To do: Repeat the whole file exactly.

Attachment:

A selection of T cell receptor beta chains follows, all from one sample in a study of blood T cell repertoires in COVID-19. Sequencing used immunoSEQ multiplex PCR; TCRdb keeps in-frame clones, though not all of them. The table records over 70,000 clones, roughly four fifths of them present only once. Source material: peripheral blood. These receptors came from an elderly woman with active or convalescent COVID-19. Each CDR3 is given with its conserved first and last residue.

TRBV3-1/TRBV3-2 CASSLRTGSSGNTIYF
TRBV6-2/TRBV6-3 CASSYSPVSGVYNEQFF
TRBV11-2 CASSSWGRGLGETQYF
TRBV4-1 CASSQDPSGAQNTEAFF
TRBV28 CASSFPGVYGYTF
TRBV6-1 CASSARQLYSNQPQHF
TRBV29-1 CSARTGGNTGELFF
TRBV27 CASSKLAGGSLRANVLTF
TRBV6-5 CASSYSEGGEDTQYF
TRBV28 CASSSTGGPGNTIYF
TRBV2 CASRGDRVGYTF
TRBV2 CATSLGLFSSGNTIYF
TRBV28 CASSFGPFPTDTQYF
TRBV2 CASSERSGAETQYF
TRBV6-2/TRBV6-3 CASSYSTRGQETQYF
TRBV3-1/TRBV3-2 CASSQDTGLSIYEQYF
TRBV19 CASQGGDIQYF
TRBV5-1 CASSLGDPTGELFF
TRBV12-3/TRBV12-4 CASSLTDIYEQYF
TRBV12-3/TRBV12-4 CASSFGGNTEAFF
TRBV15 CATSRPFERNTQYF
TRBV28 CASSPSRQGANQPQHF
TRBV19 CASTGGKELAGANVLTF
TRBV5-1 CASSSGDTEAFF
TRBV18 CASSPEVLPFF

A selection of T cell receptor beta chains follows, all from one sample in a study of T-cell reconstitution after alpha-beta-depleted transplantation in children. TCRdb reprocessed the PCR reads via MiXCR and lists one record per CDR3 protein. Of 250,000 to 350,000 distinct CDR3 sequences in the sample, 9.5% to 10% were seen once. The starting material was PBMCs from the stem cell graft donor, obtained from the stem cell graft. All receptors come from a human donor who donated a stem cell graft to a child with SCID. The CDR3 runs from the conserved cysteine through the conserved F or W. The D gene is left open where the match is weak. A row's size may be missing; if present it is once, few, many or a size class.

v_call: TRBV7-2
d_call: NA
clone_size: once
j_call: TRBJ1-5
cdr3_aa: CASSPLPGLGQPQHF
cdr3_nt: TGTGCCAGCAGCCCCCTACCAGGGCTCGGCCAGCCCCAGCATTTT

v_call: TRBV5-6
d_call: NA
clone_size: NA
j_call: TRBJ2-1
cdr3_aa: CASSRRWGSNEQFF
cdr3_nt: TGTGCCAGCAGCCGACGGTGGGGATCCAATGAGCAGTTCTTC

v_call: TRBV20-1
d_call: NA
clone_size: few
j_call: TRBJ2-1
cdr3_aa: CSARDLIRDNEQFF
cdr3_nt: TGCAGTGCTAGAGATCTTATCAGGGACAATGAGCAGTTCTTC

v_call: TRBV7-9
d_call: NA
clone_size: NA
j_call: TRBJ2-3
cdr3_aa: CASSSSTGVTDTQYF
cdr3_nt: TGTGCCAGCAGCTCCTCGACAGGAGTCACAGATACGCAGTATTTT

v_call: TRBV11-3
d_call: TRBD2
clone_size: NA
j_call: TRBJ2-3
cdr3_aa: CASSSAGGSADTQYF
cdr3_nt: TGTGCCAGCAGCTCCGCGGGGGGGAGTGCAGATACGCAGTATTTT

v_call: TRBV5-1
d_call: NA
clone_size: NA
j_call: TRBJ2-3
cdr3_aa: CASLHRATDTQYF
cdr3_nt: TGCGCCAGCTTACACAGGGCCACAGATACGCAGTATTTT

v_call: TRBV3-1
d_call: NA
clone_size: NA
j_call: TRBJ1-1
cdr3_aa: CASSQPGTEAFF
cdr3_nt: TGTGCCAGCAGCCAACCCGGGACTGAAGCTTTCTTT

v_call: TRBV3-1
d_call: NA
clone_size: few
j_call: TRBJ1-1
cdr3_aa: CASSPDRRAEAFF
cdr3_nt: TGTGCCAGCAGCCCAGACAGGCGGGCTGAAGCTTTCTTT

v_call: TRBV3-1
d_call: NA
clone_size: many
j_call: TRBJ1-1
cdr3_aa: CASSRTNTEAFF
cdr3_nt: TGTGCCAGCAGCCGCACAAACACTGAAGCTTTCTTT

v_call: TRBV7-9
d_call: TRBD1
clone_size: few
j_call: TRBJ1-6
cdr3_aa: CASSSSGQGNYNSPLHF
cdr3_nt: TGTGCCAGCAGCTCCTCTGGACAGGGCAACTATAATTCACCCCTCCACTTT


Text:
A selection of T cell receptor beta chains follows, all from one sample in a study of blood T cell repertoires in COVID-19. Sequencing used immunoSEQ multiplex PCR; TCRdb keeps in-frame clones, though not all of them. The table records over 70,000 clones, roughly four fifths of them present only once. Source material: peripheral blood. These receptors came from an elderly woman with active or convalescent COVID-19. Each CDR3 is given with its conserved first and last residue.

TRBV3-1/TRBV3-2 CASSLRTGSSGNTIYF
TRBV6-2/TRBV6-3 CASSYSPVSGVYNEQFF
TRBV11-2 CASSSWGRGLGETQYF
TRBV4-1 CASSQDPSGAQNTEAFF
TRBV28 CASSFPGVYGYTF
TRBV6-1 CASSARQLYSNQPQHF
TRBV29-1 CSARTGGNTGELFF
TRBV27 CASSKLAGGSLRANVLTF
TRBV6-5 CASSYSEGGEDTQYF
TRBV28 CASSSTGGPGNTIYF
TRBV2 CASRGDRVGYTF
TRBV2 CATSLGLFSSGNTIYF
TRBV28 CASSFGPFPTDTQYF
TRBV2 CASSERSGAETQYF
TRBV6-2/TRBV6-3 CASSYSTRGQETQYF
TRBV3-1/TRBV3-2 CASSQDTGLSIYEQYF
TRBV19 CASQGGDIQYF
TRBV5-1 CASSLGDPTGELFF
TRBV12-3/TRBV12-4 CASSLTDIYEQYF
TRBV12-3/TRBV12-4 CASSFGGNTEAFF
TRBV15 CATSRPFERNTQYF
TRBV28 CASSPSRQGANQPQHF
TRBV19 CASTGGKELAGANVLTF
TRBV5-1 CASSSGDTEAFF
TRBV18 CASSPEVLPFF

A selection of T cell receptor beta chains follows, all from one sample in a study of T-cell reconstitution after alpha-beta-depleted transplantation in children. TCRdb reprocessed the PCR reads via MiXCR and lists one record per CDR3 protein. Of 250,000 to 350,000 distinct CDR3 sequences in the sample, 9.5% to 10% were seen once. The starting material was PBMCs from the stem cell graft donor, obtained from the stem cell graft. All receptors come from a human donor who donated a stem cell graft to a child with SCID. The CDR3 runs from the conserved cysteine through the conserved F or W. The D gene is left open where the match is weak. A row's size may be missing; if present it is once, few, many or a size class.

v_call: TRBV7-2
d_call: NA
clone_size: once
j_call: TRBJ1-5
cdr3_aa: CASSPLPGLGQPQHF
cdr3_nt: TGTGCCAGCAGCCCCCTACCAGGGCTCGGCCAGCCCCAGCATTTT

v_call: TRBV5-6
d_call: NA
clone_size: NA
j_call: TRBJ2-1
cdr3_aa: CASSRRWGSNEQFF
cdr3_nt: TGTGCCAGCAGCCGACGGTGGGGATCCAATGAGCAGTTCTTC

v_call: TRBV20-1
d_call: NA
clone_size: few
j_call: TRBJ2-1
cdr3_aa: CSARDLIRDNEQFF
cdr3_nt: TGCAGTGCTAGAGATCTTATCAGGGACAATGAGCAGTTCTTC

v_call: TRBV7-9
d_call: NA
clone_size: NA
j_call: TRBJ2-3
cdr3_aa: CASSSSTGVTDTQYF
cdr3_nt: TGTGCCAGCAGCTCCTCGACAGGAGTCACAGATACGCAGTATTTT

v_call: TRBV11-3
d_call: TRBD2
clone_size: NA
j_call: TRBJ2-3
cdr3_aa: CASSSAGGSADTQYF
cdr3_nt: TGTGCCAGCAGCTCCGCGGGGGGGAGTGCAGATACGCAGTATTTT

v_call: TRBV5-1
d_call: NA
clone_size: NA
j_call: TRBJ2-3
cdr3_aa: CASLHRATDTQYF
cdr3_nt: TGCGCCAGCTTACACAGGGCCACAGATACGCAGTATTTT

v_call: TRBV3-1
d_call: NA
clone_size: NA
j_call: TRBJ1-1
cdr3_aa: CASSQPGTEAFF
cdr3_nt: TGTGCCAGCAGCCAACCCGGGACTGAAGCTTTCTTT

v_call: TRBV3-1
d_call: NA
clone_size: few
j_call: TRBJ1-1
cdr3_aa: CASSPDRRAEAFF
cdr3_nt: TGTGCCAGCAGCCCAGACAGGCGGGCTGAAGCTTTCTTT

v_call: TRBV3-1
d_call: NA
clone_size: many
j_call: TRBJ1-1
cdr3_aa: CASSRTNTEAFF
cdr3_nt: TGTGCCAGCAGCCGCACAAACACTGAAGCTTTCTTT

v_call: TRBV7-9
d_call: TRBD1
clone_size: few
j_call: TRBJ1-6
cdr3_aa: CASSSSGQGNYNSPLHF
cdr3_nt: TGTGCCAGCAGCTCCTCTGGACAGGGCAACTATAATTCACCCCTCCACTTT